Malachi O'Doherty: Victory for abstentionist Sinn Fein candidate in West Tyrone is not an electoral irrelevance
The referendum on the Republic's 8th Amendment and the future shape of nationalism dominate this fascinating contest, says Malachi O'Doherty
Sinn Fein probably has no fear of losing a Westminster seat in the West Tyrone by-election, though it can dispense with it more lightly than any of the other parties since Provo bottoms do not warm green leather.
But the party will study the result with care. However, it turns out it will carry implications across a range of complications that have not mattered in the past.
One of these is the former incumbent's personality, which was more shandy than Marmite. Barry McElduff was an affable clown in a party which does not really provide much stellar variety. You could hate what he stood for but he was undeniably entertaining, a great media performer and a playful bloke.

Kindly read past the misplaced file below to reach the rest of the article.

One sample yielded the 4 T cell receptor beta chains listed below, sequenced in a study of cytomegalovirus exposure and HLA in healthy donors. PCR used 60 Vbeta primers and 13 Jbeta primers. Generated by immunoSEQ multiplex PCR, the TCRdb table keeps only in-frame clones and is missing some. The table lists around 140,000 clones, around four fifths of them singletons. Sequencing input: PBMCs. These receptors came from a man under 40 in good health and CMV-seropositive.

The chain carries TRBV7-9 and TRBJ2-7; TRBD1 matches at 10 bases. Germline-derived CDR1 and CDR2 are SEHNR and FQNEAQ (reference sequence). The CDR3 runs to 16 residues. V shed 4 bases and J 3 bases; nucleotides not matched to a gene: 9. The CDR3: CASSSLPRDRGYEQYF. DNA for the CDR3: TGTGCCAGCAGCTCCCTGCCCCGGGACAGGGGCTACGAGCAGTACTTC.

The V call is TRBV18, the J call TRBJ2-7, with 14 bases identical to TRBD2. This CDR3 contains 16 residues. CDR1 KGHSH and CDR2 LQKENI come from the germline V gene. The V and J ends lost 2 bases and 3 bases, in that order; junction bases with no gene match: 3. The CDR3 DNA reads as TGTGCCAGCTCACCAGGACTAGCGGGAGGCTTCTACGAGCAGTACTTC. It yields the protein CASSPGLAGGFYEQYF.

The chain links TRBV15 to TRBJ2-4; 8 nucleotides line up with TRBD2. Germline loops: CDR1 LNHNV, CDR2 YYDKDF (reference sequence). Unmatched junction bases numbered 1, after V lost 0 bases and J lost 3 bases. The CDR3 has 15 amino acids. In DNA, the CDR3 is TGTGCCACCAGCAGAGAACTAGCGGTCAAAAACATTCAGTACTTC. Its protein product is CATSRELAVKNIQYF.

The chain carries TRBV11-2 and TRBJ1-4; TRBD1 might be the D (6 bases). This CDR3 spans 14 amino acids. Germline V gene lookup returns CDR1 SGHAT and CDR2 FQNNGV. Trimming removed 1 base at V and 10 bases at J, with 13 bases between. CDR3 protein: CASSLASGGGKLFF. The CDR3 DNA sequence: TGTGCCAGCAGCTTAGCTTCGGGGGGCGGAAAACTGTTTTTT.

Sinn Fein will wonder to what extent the character of the man was a magnet for votes.
It must have played some part. If not, then all those other candidates at every election, who go out to charm us, kiss our babies and win us over with bland generalities delivered with a smile, are wasting their time.
If personality does not draw support to a party then the party may as well field the robotic and the dull, as many indeed do.
So one might predict a measurable loss to Sinn Fein of votes that McElduff's charm would have secured for it.
But there are complications to that as well.
One is that some who loved Barry will withdraw their vote, not merely because they miss his wit, but because they want to punish Sinn Fein for dropping him. Many did argue that he should not be sacked after his bizarre antics with a Kingsmill loaf on his head. They accept that it was entirely irrelevant and coincidental that he was being filmed in a supermarket on the anniversary of the massacre of Protestants at Kingsmill.
Some others may be persuaded that ditching McElduff was a good thing, that it proves that Sinn Fein is maturing as a party amenable to criticism, even moderately ashamed of part of its past. There might be a few votes in that view.